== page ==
Albert Camus The Stranger During The Existentialist Movement

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Albert Camus wrote The Stranger during the Existentialist movement, which explains why the main character in the novel, Meursault, is characterized as detached and emotionless, two of the aspects of existentialism. In Meursault, Camus creates a character he intends his readers to relate to, because he creates characters placed in realistic situations. He wants the reader to form a changing, ambiguous opinion of Meursault. From what Meursault narrates to the reader in the novel, the reader can understand why he attempts to find order and understanding in a confused and mystifying world.

Camus writes in a simple, direct, and uncomplicated style. The choice of language serves well to convey the thoughts of Meursault. The story is told in
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The first part describes Meursault as an indifferent character, the second as a changed and intellectual man. This separation is helpful in understanding the changing nature of Meursault. Part I of the novel is just Meursault's commentary on the events going on around him.. Part II is Meursault's commentary on his life in which he attempts to understand existence and what it stands for. He is conscious of every aspect of his experience, both past and present. In Part I, the reader sees that Meursault is devoid of emotion and lacks the sort of emotion that makes a person vulnerable. However, in Part II, he has little choice but to reflect on his past because in his jail cell, that is the only thing he can do. He learns to do without the experiences he loves and he sleeps much of the time. However, he does suffer a great deal thinking about the executioner and his blade. For the first time in his life, he thinks about his relationship with society. The final encounter with the chaplain forces him to articulate his ideas on life and death. He is faithful to his beliefs, though they are limited. The confrontation with death causes Meursault to open up his heart to the indifference of the universe. The only thing that could make his death happy is to maintain his beliefs and set a standard for those to …show more content…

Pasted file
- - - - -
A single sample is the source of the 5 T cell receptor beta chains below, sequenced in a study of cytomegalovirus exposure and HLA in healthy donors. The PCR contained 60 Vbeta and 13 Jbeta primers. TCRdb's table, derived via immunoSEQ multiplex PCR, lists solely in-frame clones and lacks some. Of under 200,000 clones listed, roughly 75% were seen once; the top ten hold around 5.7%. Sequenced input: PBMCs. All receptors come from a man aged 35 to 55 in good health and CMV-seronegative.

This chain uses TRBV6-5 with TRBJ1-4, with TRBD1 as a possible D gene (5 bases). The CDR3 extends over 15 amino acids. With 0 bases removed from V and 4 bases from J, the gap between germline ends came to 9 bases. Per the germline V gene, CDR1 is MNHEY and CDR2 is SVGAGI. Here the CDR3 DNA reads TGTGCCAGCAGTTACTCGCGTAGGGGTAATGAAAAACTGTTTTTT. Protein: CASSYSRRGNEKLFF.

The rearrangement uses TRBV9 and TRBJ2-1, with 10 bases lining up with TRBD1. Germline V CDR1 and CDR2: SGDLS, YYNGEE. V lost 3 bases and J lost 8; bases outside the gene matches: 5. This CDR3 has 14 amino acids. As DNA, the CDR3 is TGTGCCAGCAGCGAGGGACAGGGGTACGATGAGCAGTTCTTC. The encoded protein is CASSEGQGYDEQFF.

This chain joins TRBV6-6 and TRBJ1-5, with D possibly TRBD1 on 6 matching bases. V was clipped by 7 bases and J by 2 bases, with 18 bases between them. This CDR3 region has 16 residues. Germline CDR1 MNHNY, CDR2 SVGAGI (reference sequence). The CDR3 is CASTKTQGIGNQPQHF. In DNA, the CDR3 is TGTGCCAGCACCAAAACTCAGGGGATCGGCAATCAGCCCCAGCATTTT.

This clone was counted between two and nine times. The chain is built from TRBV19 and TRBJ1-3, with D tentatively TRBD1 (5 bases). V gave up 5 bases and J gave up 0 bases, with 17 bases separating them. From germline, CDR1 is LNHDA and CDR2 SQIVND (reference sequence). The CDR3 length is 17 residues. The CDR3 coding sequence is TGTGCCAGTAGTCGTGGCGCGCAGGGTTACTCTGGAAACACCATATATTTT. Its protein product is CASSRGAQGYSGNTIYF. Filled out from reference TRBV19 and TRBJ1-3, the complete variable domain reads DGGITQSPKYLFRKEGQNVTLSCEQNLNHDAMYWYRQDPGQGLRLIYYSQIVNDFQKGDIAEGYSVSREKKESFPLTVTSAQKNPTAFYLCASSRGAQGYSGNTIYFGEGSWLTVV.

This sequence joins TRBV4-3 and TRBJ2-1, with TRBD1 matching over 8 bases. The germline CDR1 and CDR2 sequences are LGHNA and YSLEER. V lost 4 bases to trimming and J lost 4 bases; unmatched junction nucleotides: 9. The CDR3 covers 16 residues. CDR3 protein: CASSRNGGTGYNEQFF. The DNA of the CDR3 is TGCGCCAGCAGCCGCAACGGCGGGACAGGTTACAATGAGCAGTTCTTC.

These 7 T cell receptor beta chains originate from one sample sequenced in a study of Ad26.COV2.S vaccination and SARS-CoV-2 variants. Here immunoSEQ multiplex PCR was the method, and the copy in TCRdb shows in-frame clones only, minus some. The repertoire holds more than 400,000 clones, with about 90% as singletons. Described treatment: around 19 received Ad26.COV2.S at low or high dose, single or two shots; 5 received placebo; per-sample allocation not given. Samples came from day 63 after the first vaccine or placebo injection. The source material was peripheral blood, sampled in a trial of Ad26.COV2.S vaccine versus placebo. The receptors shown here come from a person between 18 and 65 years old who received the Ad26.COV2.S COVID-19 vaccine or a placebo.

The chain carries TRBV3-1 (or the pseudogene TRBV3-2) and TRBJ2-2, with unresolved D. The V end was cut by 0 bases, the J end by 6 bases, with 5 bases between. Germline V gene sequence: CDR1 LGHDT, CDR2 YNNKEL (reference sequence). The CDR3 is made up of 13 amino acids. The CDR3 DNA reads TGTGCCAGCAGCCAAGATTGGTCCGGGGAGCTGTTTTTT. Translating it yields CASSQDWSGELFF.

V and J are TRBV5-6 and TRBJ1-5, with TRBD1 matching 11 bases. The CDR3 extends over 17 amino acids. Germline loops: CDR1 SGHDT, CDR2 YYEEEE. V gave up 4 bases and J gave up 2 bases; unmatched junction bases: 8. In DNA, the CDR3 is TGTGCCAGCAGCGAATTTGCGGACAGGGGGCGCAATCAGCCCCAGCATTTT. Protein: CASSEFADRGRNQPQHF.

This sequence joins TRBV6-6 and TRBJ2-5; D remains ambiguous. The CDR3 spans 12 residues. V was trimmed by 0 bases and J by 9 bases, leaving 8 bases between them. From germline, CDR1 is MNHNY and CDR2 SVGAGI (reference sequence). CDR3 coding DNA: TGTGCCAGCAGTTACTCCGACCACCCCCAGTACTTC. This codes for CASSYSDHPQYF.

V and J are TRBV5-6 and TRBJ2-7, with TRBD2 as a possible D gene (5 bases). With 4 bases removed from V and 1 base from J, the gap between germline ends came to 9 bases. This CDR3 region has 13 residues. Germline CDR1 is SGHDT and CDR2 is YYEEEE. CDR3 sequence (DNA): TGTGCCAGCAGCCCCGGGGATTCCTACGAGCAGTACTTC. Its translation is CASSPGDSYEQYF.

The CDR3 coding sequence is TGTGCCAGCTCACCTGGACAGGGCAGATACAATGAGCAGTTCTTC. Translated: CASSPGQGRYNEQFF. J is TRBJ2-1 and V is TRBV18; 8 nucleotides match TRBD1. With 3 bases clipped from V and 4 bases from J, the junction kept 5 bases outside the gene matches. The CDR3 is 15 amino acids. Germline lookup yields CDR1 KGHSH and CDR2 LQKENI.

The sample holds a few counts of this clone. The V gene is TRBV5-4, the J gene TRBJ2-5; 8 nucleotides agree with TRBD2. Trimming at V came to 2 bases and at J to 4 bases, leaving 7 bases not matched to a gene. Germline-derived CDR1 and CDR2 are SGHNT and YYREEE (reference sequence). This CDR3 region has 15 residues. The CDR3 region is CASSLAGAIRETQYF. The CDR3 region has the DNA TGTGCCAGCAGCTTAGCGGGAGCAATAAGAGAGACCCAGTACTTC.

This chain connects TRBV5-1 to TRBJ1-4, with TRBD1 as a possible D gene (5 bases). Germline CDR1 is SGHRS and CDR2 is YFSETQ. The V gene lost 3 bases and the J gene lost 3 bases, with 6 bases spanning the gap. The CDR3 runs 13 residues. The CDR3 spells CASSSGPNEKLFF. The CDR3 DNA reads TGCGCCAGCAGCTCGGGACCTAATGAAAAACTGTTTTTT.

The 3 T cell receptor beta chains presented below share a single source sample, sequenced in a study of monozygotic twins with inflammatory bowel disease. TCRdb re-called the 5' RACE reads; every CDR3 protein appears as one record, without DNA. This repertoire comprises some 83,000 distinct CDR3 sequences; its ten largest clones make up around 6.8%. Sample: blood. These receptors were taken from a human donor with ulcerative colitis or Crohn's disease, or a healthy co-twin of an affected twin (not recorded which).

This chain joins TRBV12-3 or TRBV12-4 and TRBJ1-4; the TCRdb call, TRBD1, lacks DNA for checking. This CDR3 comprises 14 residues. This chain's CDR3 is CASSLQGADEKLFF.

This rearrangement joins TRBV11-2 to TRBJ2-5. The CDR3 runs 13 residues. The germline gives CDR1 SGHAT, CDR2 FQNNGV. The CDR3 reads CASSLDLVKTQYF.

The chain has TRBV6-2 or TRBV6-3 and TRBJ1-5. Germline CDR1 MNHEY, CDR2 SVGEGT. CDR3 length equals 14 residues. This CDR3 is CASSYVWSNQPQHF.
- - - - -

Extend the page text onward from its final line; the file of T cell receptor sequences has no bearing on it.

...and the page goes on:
With his complete indifference to the world, Meursault becomes the example of an existentialist. He sees the world as a meaningless string of events that give no purpose to existence. Meursault has a passion for the truth. He is an outcast for this reason, and is detached from others because they cannot face the truths of the world as he perceives them. Meursault has an indifference to other humans and their feelings, and stands out in sharp contrast to the rest of the world. The novel did introduce the ideas of existentialism to me. Upon finishing the book, the reader is left to ponder the meaning of life as presented by existentialism. Meursault is so indifferent that he does not recognize his emotions until he is about to die. Existentialism in the novel really shows through Meursault's character. It is not really obvious as to whether or not he believes there is a meaning to life until the end when he understands it. It is most likely that his indifference allows him to care less about whether life has meaning. It was odd that Meursault becomes so preoccupied or maybe fascinated by his own death. He at least thinks about it, which shows that he cares. Perhaps it is a way for him to redeem himself. He is an existentialist hero through his understanding of the meaning of life. It is a complex theory in a short, simple

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